Research Original Research: Brief| Volume 118, ISSUE 9, P1687-1699, September 2018

Download started.


Latino/Hispanic Participation in Community Nutrition Research: An Interplay of Decisional Balance, Cultural Competency, and Formative Work



      Latinos/Hispanics are among the populations at high risk of nutrition disparities. Adequate participation of this group in community nutrition research is necessary to better understand such disparities and propose sensible solutions.


      To identify factors influencing participation and strategies to effectively reach Latinos/Hispanics for community nutrition research.


      In-depth interviews with experienced community nutrition researchers across the United States, conducted from February to June 2013.


      Nine academics, including four registered dietitian nutritionists with extensive experience in community nutrition research with Latino/Hispanic groups, were interviewed in person (n=3) or via telephone/Skype (n=6).

      Main outcome measures

      Perceived participation barriers, facilitators, and structural factors affecting Latino/Hispanic participation were explored. Successful and unsuccessful recruitment strategies to reaching this group were identified.


      A Grounded Theory approach was applied for inductive identification of relevant concepts and deductive interpretation of patterns and relationships among themes.


      Formative work, cultural competency, and decisional balance emerged as the three interdependent factors influencing participation of Latinos/Hispanics in community nutrition research. Several approaches to influence participation were reported to be operationalized at the interpersonal, community and settings, and systems levels of influence. Trust, time, and tailoring were central concepts, postulated to moderate the relationship between the main themes and influence the effectiveness of recruitment tactics.


      Experienced community nutrition researchers identified actions ascribed to formative work as the bedrock of successful reach of Latinos/Hispanics. A robust formative work plan is necessary to achieving a functional level of trust, time, and tailoring tactics, which appear to critically influence participation.


      To read this article in full you will need to make a payment

      Purchase one-time access:

      Academic & Personal: 24 hour online accessCorporate R&D Professionals: 24 hour online access
      One-time access price info
      • For academic or personal research use, select 'Academic and Personal'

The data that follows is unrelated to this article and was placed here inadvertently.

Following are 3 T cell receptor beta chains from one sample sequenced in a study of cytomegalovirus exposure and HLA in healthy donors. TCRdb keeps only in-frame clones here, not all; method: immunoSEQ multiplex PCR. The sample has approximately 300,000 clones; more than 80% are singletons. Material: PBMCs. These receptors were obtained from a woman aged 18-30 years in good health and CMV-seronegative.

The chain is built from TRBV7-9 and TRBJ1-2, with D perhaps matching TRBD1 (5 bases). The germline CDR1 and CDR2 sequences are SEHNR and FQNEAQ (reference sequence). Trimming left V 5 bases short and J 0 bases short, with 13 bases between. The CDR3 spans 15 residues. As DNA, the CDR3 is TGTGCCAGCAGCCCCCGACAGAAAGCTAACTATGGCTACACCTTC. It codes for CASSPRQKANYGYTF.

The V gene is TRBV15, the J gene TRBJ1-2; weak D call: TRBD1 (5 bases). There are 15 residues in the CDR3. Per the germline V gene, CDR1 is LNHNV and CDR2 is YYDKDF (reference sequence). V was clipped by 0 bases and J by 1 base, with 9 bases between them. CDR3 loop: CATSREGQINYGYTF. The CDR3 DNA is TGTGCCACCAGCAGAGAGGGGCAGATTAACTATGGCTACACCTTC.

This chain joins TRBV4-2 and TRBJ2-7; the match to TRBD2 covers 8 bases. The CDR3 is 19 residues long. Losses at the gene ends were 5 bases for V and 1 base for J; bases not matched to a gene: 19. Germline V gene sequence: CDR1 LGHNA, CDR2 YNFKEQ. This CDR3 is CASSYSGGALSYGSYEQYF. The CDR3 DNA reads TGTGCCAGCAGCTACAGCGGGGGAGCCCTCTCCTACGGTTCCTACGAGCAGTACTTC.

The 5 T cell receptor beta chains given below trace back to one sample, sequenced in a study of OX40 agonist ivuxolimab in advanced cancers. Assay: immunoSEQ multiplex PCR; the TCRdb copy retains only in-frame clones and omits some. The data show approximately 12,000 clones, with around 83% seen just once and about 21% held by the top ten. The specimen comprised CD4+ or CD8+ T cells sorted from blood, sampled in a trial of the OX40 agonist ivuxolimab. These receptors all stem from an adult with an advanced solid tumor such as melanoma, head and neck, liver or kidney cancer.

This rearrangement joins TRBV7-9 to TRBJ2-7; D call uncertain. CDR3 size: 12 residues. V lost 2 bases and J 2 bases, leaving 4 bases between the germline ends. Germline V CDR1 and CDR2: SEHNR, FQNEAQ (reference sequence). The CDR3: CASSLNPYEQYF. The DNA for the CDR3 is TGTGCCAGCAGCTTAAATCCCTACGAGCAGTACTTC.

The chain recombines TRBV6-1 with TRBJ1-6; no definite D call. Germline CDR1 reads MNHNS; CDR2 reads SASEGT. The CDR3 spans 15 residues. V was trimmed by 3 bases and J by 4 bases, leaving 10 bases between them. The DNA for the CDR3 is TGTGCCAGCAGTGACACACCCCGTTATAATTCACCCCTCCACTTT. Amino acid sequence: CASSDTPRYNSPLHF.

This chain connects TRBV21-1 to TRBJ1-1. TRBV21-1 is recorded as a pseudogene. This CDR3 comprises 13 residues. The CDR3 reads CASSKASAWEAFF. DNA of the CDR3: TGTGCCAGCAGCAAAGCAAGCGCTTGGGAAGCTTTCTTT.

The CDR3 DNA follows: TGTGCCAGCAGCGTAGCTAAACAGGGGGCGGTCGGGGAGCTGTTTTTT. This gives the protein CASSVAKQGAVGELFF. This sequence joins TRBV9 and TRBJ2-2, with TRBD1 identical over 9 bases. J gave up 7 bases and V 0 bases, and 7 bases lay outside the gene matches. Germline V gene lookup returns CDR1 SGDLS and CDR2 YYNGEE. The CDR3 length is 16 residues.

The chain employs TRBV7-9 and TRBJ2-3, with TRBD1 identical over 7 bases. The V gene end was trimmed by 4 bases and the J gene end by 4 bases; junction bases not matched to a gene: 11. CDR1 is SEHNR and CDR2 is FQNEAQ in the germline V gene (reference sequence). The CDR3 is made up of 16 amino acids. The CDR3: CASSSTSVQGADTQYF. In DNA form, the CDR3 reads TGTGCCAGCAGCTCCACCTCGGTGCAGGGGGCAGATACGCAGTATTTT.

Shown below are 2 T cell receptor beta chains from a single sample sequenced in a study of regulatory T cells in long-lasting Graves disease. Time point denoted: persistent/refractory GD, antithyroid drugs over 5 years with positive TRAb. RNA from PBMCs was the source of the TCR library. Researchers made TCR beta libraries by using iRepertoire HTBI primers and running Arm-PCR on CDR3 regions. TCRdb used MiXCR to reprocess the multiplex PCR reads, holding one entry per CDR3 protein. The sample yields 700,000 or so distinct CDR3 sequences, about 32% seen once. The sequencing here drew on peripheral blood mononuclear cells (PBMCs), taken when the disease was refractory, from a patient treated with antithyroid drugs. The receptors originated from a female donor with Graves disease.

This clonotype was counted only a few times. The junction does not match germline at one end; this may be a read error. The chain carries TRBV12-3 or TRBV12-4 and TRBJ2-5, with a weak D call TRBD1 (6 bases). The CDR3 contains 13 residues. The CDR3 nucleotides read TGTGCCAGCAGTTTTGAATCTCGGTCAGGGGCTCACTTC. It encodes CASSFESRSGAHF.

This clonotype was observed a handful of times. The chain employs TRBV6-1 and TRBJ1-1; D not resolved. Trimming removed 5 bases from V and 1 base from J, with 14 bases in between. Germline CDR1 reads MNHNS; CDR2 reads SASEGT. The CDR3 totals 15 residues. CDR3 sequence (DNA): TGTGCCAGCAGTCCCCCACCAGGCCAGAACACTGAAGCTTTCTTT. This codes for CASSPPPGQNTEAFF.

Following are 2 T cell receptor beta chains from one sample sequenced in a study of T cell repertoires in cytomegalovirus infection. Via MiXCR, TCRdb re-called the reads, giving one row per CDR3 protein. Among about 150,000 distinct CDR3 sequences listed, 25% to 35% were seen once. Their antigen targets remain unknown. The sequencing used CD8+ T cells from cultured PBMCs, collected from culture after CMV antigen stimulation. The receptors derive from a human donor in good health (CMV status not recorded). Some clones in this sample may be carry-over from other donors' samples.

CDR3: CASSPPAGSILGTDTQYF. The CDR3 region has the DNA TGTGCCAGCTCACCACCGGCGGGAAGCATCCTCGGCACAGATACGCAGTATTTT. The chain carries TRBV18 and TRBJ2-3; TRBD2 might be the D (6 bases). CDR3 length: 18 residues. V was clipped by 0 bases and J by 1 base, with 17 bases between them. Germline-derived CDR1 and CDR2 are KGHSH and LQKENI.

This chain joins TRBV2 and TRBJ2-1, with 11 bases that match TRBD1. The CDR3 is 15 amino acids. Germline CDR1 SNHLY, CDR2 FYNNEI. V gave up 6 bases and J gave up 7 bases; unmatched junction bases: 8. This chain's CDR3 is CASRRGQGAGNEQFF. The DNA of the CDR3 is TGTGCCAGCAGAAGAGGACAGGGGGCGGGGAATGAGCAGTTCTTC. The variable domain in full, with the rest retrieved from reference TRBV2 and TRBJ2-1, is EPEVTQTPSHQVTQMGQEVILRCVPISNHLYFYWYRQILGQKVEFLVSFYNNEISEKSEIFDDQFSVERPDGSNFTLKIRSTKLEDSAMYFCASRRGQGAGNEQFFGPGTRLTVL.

• For corporate R&D use, select 'Corporate R&D Professionals'


      Subscribe to Journal of the Academy of Nutrition and Dietetics
      Already a print subscriber? Claim online access
      Already an online subscriber? Sign in
      Institutional Access: Sign in to ScienceDirect


      1. Coleman-Jensen A, Rabbitt MP, Gregory CA, Singh A. Household food security in the United States in 2016. 2017. Accessed April 26, 2018.

        • Ogden C.L.
        • Carroll M.D.
        • Fryar C.D.
        • Flegal K.M.
        Prevalence of obesity among adults and youth: United States, 2011-2014.
        NCHS Data Brief. 2015; : 1-8
      2. US Department of Health and Human Services, National Center for Health Statistics. Health, United States, 2016: With Chartbook on Long-Term Trends in Health. Hyattsville, MD; 2017.

        • Qiao Y.
        • Tinker L.
        • Olendzki B.C.
        • et al.
        Racial/ethnic disparities in association between dietary quality and incident diabetes in postmenopausal women in the United States: The Women’s Health Initiative 1993-2005.
        Ethn Health. 2014; 19: 328-347
        • Bruening M.
        • Udarbe A.Z.
        • Yakes Jimenez E.
        • Stell Crowley P.
        • Fredericks D.C.
        • Edwards Hall L.A.
        Academy of Nutrition and Dietetics: Standards of Practice and Standards of Professional Performance for Registered Dietitian Nutritionists (Competent, Proficient, and Expert) in Public Health and Community Nutrition.
        J Acad Nutr Diet. 2015; 115: 1699-1709.e39
        • Ford M.E.
        • Siminoff L.A.
        • Pickelsimer E.
        • et al.
        Unequal burden of disease, unequal participation in clinical trials: Solutions from African American and Latino community members.
        Health Soc Work. 2013; 38: 29-38
        • Fisher J.A.
        • Kalbaugh C.A.
        Challenging assumptions about minority participation in US clinical research.
        Am J Public Health. 2011; 101: 2217-2222
        • Vernon S.W.
        • Roberts R.E.
        • Sul Lee E.
        Ethnic status and participation in longitudinal health surveys.
        Am J Epidemiol. 1984; 119: 99-113
        • Vincent D.
        • McEwen M.M.
        • Hepworth J.T.
        • Stump C.S.
        Challenges and success of recruiting and retention for a culturally tailored diabetes prevention program for adults of Mexican descent.
        Diabetes Educ. 2013; 39: 222-230
        • Coakley M.
        • Fadiran E.O.
        • Parrish L.J.
        • Griffith R.A.
        • Weiss E.
        • Carter C.
        Dialogues on diversifying clinical trials: Successful strategies for engaging women and minorities in clinical trials.
        J Womens Health (Larchmt). 2012; 21: 713-716
        • Trevino M.
        • Padalecki S.
        • Karnad A.
        • et al.
        The development of a minority recruitment plan for cancer clinical trials.
        J Community Med Health Educ. 2013; 3: 1000230
        • Reidy M.C.
        • Orpinas P.
        • Davis M.
        Successful recruitment and retention of Latino study participants.
        Health Promot Pract. 2012; 13: 779-787
        • Strauss A.
        • Corbin J.M.